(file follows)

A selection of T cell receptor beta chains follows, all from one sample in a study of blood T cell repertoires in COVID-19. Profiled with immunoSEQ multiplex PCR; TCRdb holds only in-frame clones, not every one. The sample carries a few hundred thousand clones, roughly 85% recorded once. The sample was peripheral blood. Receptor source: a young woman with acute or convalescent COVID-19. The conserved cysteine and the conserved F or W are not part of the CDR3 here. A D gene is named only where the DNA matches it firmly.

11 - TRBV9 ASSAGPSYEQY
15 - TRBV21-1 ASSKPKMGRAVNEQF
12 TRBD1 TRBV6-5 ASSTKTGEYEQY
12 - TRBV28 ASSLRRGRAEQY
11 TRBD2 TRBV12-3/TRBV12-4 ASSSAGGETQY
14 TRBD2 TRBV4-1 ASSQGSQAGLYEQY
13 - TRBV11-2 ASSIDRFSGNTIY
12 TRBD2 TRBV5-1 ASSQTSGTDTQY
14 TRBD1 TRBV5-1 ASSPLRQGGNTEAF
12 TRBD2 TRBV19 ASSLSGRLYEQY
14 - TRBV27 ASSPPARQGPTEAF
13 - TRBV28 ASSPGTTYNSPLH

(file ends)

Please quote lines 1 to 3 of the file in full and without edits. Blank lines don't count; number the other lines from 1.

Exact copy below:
A selection of T cell receptor beta chains follows, all from one sample in a study of blood T cell repertoires in COVID-19. Profiled with immunoSEQ multiplex PCR; TCRdb holds only in-frame clones, not every one. The sample carries a few hundred thousand clones, roughly 85% recorded once. The sample was peripheral blood. Receptor source: a young woman with acute or convalescent COVID-19. The conserved cysteine and the conserved F or W are not part of the CDR3 here. A D gene is named only where the DNA matches it firmly.

11 - TRBV9 ASSAGPSYEQY
15 - TRBV21-1 ASSKPKMGRAVNEQF